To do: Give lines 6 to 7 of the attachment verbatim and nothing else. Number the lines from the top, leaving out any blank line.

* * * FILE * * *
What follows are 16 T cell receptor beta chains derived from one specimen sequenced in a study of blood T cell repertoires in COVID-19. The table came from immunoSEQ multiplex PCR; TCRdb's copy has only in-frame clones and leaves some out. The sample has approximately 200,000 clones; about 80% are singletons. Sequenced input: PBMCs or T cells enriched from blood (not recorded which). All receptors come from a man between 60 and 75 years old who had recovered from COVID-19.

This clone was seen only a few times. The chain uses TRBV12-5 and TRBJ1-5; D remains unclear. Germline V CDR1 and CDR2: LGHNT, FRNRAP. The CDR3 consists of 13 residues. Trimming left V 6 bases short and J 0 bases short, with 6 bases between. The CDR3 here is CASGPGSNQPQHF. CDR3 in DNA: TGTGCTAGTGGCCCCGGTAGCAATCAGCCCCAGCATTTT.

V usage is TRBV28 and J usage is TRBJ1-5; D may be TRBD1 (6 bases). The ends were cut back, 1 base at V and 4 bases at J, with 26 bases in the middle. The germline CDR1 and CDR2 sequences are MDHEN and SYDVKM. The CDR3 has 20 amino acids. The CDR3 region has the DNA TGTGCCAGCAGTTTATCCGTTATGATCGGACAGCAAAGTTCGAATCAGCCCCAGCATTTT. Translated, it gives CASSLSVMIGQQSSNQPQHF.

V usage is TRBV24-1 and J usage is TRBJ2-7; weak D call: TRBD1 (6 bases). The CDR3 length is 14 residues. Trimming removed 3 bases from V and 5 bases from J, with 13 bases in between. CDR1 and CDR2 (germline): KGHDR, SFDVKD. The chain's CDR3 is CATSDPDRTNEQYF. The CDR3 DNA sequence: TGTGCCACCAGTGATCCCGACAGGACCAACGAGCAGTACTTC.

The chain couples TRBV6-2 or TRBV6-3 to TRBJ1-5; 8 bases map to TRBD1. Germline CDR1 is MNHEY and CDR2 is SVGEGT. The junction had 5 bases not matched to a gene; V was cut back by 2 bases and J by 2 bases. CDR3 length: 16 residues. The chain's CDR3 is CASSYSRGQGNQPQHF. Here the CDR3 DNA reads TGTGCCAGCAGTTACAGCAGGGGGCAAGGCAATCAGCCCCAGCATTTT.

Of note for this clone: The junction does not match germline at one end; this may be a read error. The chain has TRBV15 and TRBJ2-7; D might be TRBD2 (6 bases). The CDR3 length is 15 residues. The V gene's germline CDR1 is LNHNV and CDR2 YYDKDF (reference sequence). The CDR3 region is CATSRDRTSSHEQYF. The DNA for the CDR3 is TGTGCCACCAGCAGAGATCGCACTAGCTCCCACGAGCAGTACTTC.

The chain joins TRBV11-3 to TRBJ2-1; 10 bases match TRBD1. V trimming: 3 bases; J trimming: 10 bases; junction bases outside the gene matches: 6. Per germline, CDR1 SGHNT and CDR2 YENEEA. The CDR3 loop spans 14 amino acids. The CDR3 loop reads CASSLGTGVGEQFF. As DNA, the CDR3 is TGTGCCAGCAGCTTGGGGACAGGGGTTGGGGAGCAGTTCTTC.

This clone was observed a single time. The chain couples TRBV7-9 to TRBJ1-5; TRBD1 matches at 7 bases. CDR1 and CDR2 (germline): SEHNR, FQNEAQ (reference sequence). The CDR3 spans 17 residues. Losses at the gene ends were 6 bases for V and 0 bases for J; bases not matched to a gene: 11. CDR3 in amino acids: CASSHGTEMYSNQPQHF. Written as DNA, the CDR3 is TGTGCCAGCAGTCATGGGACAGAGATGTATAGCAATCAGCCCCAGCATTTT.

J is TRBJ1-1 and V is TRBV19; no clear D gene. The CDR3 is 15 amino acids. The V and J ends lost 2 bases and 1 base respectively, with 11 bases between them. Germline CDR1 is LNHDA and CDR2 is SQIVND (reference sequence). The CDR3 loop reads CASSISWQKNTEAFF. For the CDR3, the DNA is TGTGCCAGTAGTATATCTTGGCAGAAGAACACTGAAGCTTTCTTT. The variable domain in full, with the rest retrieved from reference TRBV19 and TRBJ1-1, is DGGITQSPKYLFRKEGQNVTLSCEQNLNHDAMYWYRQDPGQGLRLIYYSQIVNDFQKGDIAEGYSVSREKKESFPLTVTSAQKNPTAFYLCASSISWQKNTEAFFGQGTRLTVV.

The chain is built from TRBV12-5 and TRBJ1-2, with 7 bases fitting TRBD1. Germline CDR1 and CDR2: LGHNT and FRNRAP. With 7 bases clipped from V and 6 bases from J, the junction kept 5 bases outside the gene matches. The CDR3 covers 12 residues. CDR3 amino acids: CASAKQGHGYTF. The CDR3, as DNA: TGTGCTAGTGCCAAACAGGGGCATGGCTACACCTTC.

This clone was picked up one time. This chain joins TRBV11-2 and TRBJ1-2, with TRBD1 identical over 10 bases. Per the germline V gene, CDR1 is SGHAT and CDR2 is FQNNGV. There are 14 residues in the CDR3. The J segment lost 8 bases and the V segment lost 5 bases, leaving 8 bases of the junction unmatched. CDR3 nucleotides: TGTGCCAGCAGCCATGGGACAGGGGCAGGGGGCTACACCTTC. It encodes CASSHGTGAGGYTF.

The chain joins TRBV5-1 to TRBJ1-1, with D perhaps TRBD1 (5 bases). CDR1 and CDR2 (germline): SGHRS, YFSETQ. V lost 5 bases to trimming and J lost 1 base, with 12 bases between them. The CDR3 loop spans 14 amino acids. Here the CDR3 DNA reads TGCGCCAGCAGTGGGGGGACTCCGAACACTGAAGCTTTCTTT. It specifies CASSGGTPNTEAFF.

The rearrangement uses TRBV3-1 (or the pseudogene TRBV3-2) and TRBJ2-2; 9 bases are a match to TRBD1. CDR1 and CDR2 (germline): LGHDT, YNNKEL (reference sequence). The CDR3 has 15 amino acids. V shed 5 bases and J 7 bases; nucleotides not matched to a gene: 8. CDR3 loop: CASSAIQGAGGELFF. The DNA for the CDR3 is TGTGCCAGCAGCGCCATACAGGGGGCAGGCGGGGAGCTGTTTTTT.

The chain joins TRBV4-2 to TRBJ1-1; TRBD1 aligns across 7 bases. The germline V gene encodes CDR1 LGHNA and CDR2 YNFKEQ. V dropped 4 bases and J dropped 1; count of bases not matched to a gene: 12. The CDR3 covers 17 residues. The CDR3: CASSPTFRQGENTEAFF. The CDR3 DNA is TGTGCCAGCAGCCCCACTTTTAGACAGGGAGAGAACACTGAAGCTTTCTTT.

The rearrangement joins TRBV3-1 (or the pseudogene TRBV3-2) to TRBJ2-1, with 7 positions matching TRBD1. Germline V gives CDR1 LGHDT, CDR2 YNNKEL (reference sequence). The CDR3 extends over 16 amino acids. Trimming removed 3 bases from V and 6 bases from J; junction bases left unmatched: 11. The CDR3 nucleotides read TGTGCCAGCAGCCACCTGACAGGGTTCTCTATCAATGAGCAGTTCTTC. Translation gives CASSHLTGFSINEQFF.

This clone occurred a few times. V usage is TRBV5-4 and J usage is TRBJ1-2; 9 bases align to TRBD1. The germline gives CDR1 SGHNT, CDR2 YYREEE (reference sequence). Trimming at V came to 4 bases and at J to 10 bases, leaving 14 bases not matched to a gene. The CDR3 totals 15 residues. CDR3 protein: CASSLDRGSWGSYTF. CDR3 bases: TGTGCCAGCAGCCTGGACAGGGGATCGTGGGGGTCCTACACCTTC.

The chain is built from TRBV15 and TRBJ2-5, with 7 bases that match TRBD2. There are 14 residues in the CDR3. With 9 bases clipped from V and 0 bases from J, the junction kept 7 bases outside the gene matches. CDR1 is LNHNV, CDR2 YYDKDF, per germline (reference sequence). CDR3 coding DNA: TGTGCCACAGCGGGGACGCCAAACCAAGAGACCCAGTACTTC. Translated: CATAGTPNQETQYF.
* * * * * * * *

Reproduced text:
Of note for this clone: The junction does not match germline at one end; this may be a read error. The chain has TRBV15 and TRBJ2-7; D might be TRBD2 (6 bases). The CDR3 length is 15 residues. The V gene's germline CDR1 is LNHNV and CDR2 YYDKDF (reference sequence). The CDR3 region is CATSRDRTSSHEQYF. The DNA for the CDR3 is TGTGCCACCAGCAGAGATCGCACTAGCTCCCACGAGCAGTACTTC.

The chain joins TRBV11-3 to TRBJ2-1; 10 bases match TRBD1. V trimming: 3 bases; J trimming: 10 bases; junction bases outside the gene matches: 6. Per germline, CDR1 SGHNT and CDR2 YENEEA. The CDR3 loop spans 14 amino acids. The CDR3 loop reads CASSLGTGVGEQFF. As DNA, the CDR3 is TGTGCCAGCAGCTTGGGGACAGGGGTTGGGGAGCAGTTCTTC.